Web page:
Family Law : Paternity
What does paternity mean?
Paternity is the legal acknowledgment of the parental relationship between a man and a child.
What does one need to establish paternity?
Establishing the paternity of children is usually necessary to obtain child support for the children or to establish the father’s rights to seek and obtain child custody or visitation (parenting time).
How is paternity established?
Historically, a child’s paternity was hard to prove because of the limited genetic testing methods and the highly uncertain nature of testimony regarding the mother’s sexual relations. However, nowadays paternity can easily be proven by DNA testing if the child and possible father(s) are available for such genetic testing.
In Ohio, paternity may be established by filing a “parentage” action in juvenile court, by requesting the county Child Support Enforcement Agency (CSEA) to do an administrative determination of paternity (based on DNA testing), or by the mother and biological father signing a voluntary acknowledgment of paternity affidavit. In addition, if a child is born during the mother’s marriage or within 300 days after termination of her marriage, the husband is legally presumed to be the father of the child.
May a paternity determination be set-aside?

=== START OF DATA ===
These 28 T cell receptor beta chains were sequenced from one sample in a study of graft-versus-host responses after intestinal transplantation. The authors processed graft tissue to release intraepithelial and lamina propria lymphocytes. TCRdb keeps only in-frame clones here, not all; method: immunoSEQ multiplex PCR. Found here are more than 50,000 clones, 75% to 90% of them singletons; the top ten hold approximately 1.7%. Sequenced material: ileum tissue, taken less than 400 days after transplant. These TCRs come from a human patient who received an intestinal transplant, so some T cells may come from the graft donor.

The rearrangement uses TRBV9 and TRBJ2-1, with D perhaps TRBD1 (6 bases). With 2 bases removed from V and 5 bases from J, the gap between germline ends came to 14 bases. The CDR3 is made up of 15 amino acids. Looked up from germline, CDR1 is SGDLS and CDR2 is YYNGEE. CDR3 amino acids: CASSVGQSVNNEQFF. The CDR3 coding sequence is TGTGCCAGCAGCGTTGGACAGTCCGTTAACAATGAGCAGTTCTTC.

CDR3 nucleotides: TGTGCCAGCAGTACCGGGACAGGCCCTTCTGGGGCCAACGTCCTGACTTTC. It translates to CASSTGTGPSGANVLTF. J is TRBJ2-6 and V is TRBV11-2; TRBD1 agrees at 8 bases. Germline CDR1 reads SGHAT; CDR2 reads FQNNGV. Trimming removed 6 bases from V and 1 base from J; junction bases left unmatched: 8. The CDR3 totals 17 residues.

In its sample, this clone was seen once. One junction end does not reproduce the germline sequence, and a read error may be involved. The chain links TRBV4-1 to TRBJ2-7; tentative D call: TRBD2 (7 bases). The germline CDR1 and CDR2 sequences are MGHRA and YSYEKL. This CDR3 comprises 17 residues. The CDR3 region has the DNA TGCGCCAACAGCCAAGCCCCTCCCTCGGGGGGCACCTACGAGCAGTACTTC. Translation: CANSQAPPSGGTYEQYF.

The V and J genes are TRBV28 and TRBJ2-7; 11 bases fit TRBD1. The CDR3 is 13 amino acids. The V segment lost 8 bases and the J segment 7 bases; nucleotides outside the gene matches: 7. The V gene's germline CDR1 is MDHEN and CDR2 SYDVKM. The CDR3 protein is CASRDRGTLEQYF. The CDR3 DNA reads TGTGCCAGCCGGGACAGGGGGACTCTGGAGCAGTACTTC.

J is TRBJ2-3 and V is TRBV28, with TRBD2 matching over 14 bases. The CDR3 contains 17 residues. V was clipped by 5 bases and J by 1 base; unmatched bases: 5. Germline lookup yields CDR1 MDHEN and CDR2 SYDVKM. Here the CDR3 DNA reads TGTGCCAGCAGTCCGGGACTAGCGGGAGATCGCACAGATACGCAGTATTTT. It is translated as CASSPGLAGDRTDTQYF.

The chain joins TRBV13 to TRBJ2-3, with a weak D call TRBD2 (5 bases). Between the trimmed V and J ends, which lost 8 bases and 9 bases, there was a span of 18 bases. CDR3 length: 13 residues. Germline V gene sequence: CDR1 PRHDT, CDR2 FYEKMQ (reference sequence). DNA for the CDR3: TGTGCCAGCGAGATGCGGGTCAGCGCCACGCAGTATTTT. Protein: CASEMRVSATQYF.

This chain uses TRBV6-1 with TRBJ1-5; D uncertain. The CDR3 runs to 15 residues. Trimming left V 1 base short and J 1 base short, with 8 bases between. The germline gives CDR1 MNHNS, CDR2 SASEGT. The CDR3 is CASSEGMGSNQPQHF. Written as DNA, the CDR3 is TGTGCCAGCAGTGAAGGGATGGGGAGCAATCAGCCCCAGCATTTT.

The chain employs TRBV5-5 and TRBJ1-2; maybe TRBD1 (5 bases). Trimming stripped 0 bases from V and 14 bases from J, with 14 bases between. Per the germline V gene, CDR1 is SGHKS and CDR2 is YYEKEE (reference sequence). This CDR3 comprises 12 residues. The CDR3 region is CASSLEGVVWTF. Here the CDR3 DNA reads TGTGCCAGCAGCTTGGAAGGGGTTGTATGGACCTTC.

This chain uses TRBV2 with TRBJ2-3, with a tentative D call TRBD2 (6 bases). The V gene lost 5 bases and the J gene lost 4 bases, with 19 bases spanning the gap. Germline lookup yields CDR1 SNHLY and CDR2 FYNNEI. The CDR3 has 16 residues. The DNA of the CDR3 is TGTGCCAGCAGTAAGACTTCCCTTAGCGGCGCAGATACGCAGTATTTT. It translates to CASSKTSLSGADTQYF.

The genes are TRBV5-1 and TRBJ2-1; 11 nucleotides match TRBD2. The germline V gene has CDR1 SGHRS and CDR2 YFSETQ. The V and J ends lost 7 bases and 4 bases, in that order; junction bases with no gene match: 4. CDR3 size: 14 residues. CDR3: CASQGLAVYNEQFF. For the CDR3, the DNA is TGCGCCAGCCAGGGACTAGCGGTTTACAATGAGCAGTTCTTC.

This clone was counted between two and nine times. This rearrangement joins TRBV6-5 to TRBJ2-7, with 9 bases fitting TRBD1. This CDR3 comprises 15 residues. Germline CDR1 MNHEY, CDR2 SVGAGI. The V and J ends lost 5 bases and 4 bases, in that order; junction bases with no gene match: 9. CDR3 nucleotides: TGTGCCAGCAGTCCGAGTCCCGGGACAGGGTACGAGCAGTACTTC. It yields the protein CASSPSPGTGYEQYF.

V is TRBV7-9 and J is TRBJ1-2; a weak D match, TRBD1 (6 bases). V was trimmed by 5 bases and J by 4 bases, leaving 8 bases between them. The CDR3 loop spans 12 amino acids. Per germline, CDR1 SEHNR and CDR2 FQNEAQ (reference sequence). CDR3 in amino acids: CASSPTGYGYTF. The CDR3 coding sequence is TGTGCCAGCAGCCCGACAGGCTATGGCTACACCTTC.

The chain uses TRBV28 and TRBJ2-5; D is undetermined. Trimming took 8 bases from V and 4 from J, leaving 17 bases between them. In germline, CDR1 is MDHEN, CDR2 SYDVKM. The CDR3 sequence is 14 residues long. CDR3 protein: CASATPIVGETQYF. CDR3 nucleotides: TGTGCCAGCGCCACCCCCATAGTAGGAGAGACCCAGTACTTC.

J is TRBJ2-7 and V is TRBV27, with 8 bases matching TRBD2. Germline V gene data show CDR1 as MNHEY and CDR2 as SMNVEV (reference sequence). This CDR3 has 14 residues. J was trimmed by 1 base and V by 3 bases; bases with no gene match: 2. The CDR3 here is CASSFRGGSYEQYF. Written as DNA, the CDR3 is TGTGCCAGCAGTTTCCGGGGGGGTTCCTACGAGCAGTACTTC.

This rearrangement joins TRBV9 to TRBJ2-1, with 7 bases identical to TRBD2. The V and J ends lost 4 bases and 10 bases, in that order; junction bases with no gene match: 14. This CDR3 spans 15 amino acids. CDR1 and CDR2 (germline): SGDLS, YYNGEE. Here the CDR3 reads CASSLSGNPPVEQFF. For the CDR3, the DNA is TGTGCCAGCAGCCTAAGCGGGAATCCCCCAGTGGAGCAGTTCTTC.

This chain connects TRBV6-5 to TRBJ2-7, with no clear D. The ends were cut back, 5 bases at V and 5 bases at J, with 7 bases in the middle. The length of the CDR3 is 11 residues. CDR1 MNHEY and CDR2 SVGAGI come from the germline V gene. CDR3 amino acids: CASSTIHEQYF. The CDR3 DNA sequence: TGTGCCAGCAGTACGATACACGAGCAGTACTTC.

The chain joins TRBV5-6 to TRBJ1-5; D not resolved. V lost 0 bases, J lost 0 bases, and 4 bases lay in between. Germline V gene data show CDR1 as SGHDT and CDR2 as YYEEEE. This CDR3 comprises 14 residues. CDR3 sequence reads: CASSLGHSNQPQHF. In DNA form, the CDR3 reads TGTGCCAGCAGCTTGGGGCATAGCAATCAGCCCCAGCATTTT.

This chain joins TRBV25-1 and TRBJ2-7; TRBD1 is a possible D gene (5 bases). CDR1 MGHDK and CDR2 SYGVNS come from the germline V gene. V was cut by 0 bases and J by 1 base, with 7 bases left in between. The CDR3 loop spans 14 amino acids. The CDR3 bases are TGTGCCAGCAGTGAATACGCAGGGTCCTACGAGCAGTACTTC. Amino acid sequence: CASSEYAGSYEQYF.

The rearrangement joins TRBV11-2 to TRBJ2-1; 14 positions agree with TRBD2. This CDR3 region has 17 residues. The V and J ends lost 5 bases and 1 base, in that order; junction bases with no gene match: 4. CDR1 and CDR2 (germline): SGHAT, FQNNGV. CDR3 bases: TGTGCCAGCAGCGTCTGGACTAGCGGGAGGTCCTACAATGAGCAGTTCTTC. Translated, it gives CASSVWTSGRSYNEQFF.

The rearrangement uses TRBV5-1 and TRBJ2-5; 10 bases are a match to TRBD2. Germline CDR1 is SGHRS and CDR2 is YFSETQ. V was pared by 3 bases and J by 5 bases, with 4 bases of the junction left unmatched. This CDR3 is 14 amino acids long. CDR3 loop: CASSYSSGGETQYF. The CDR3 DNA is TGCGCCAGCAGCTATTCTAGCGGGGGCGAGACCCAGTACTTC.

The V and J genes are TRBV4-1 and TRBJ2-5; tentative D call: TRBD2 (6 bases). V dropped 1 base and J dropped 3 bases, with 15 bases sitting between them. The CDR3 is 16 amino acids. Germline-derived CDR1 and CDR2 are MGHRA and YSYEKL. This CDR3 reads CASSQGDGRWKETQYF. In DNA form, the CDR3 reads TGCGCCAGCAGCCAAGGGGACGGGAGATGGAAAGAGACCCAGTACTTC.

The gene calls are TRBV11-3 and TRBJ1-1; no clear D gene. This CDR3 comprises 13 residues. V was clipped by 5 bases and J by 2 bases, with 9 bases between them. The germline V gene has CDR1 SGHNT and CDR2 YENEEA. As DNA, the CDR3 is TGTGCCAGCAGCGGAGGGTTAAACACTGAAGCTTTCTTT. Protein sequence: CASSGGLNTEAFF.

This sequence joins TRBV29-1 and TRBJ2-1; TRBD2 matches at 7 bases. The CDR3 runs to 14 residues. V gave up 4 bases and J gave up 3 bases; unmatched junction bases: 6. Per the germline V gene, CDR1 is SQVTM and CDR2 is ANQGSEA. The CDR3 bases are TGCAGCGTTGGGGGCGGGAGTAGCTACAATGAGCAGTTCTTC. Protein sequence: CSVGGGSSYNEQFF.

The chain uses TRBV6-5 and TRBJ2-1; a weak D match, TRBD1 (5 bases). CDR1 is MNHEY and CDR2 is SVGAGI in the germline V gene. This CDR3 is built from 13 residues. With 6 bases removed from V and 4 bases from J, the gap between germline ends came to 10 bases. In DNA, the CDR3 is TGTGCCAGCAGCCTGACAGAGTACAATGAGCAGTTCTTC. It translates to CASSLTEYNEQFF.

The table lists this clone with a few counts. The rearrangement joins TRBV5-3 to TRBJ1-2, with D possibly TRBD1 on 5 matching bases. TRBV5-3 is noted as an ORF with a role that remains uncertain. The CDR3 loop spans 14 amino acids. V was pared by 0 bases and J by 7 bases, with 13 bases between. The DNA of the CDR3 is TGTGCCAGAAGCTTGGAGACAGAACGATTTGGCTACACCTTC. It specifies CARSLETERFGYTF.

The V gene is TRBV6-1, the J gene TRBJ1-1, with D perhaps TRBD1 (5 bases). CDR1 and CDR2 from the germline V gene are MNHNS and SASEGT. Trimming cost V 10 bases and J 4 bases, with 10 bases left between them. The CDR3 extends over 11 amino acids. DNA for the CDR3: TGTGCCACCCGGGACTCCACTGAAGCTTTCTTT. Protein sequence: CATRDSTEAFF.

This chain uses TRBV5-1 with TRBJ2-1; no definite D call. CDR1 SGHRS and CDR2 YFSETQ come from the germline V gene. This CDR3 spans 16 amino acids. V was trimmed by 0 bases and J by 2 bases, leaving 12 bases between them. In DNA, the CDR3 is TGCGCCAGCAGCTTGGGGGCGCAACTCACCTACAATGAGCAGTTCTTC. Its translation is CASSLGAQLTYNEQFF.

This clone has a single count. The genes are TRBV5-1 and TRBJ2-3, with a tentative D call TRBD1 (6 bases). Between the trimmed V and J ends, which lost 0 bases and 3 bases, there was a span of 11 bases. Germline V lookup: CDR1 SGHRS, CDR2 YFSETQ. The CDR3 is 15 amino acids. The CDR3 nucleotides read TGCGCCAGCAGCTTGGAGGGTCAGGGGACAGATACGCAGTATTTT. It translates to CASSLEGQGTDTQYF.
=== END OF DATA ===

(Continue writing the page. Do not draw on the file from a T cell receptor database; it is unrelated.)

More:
Any legal presumption of paternity or earlier paternity determination (and any related child support order and arrearage) may sometimes be set aside.
What is required to set-aside a paternity determination?
A court may set-aside a paternity determination if the man files an action for relief from the paternity determination based on recent genetic testing (DNA) results showing a 0% probability of his paternity of the child.
May the biological father prevent the adoption of his child?
Men who believe they may be the biological father of a woman’s child and want to prevent an adoption of their child without their consent should file a paternity registration statement with Ohio’s Central Paternity Registry.
For more information on domestic violence visit the Ohio Domestic Violence Resource Center.
See also the Forms & Education tab in this section for more information.The information in this site is not intended as legal advice.
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